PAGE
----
In the context of the dramatic price changes faced by Bitcoin in recent weeks, Dr. Neeraj Oak explains why it isn’t all bad news for the supporters of virtual currencies.
With the price of Bitcoin continuing to fall from the dizzying peak of over $1100 in December 2013 to a current value of around $300, it is easy to assume that this is a very bad thing for the virtual currency community. In reality, it might actually be a blessing in disguise. Here are three reasons why:
Reason #1: High prices dissuade new users
The operating model of any virtual currency is to grow its user base to become as widely accepted as possible. However, if the price of the currency is too high, this can become a psychological barrier to new adopters, who may feel that they do not get a good deal when they exchange fiat money for Bitcoin. This is especially true when one considers that the price of Bitcoin in September 2014 was around 100 times greater than its price in January 2012. New users may find it unsatisfying to pay such a high price for a commodity that was so recently considerably cheaper.
A lower price for Bitcoin is helpful in this respect, but what is even more important is that the price becomes stable. This does not mean a stagnant price, but rather one that has a relatively predictable trend. Volatility and uncertainty are not attractive features for new adopters.
Figure 1: Bitcoin prices (USD) since December 2012
Reason #2: Reducing the dominance of Bitcoin encourages the growth of newer virtual currencies
The price of Bitcoin towers above all the major alternative virtual currencies in the market today. A high price often brings the added advantage of greater visibility and prestige for the currency, making potential investors and adopters sit up and take notice. One of the problems of the dominance of Bitcoin is that many of the newer, smaller virtual currencies have struggled to find the limelight. With the price of Bitcoin falling, opportunities may appear for these currencies to garner more attention. Ultimately, this is beneficial for the virtual currency community; these alternative virtual currencies tend to be at the forefront of innovation in the field, and increasing their profile will help to spread ideas that could improve the prospects of all virtual currencies.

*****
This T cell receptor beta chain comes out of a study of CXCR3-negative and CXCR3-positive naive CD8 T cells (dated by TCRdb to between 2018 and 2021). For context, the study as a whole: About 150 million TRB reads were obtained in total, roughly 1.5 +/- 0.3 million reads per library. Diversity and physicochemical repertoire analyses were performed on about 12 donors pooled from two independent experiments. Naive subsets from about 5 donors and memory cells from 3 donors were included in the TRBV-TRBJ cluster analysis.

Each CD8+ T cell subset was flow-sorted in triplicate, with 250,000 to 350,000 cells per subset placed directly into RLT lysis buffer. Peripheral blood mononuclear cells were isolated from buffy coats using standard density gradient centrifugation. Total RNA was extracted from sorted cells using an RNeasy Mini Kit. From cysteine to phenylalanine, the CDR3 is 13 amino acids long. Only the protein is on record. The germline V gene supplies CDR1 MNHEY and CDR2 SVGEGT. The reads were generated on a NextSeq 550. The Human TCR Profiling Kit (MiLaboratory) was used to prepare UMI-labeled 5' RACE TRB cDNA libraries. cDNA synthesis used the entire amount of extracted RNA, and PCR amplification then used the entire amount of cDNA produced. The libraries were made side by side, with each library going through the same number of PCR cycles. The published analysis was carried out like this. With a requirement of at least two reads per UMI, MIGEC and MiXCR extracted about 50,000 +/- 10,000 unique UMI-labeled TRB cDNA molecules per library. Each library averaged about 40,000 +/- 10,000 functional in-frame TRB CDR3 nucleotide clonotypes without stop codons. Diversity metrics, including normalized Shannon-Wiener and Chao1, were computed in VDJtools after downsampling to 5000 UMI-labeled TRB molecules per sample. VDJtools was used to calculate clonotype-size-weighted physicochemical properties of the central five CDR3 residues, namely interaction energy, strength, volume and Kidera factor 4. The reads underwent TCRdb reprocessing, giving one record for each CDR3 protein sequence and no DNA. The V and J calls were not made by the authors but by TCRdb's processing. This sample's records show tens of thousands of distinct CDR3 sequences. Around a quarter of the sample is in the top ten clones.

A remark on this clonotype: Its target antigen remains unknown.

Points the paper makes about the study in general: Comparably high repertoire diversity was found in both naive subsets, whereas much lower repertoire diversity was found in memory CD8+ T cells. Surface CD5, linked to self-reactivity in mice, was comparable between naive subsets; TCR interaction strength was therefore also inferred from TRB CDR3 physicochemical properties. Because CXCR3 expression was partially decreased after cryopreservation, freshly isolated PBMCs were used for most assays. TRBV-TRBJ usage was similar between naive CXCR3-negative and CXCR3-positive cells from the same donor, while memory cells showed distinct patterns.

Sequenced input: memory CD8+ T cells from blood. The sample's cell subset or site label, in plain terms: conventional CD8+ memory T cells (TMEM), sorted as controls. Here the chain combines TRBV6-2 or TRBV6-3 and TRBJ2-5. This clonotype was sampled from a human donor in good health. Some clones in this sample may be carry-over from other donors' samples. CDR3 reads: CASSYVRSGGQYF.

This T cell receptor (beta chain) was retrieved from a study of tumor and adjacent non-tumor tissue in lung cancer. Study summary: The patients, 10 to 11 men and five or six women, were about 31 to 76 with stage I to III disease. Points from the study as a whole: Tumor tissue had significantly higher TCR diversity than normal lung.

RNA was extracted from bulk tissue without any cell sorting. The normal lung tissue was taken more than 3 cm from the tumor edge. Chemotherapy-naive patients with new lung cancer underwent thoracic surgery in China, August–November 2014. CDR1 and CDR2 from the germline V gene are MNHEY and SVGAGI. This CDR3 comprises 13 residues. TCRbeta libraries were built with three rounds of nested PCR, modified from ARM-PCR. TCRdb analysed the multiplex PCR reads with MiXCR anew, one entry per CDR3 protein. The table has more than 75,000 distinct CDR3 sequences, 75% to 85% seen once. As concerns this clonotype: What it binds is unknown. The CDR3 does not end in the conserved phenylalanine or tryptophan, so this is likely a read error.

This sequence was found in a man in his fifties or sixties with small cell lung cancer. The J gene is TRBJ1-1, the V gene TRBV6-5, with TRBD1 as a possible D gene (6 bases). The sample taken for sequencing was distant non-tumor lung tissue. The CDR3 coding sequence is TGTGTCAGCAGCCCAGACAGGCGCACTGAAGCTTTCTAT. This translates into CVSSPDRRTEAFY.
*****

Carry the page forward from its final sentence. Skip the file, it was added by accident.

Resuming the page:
Reason #3: Deflation encourages speculation
Throughout the meteoric rise of Bitcoin stories have spread of the enormous fortunes made by early adopters. So long as the price of Bitcoin continued to increase, the idea that such price rises were somehow systemic became almost credible. When investors believe that the price of a commodity is bound to rise, they will often pay over the odds to acquire it, raising the price further. On the other hand, people using Bitcoin as a transaction method would be at a disadvantage, since the prices of goods and services that can be bought using Bitcoin often lag behind the headline Bitcoin price.
The result of sustained increases in Bitcoin prices is that it becomes a speculative vehicle rather than a transaction vehicle. This crowds out the true value makers in the currency: the consumers and merchants. Without these two groups of Bitcoin users, it is hard to conceive of a sustainable business model for Bitcoin- it would merely be a speculative bubble.
The recent fall in Bitcoin prices will do a lot to dispel the myth that short-term investments in Bitcoin are bound to pay off because it is a deflationary currency. With luck, this will help to drive away the types of speculators who drive the notorious volatility of Bitcoin prices.
To summarise, the recent fall in Bitcoin prices may have been painful for many of its users, but may help to create a healthier, more sustainable virtual currency. The Altcoin community too should take note; this could be their chance to assume the leadership position in the rapidly changing virtual currency domain.
Dr. Neeraj Oak, Chief Analyst, Shift Thought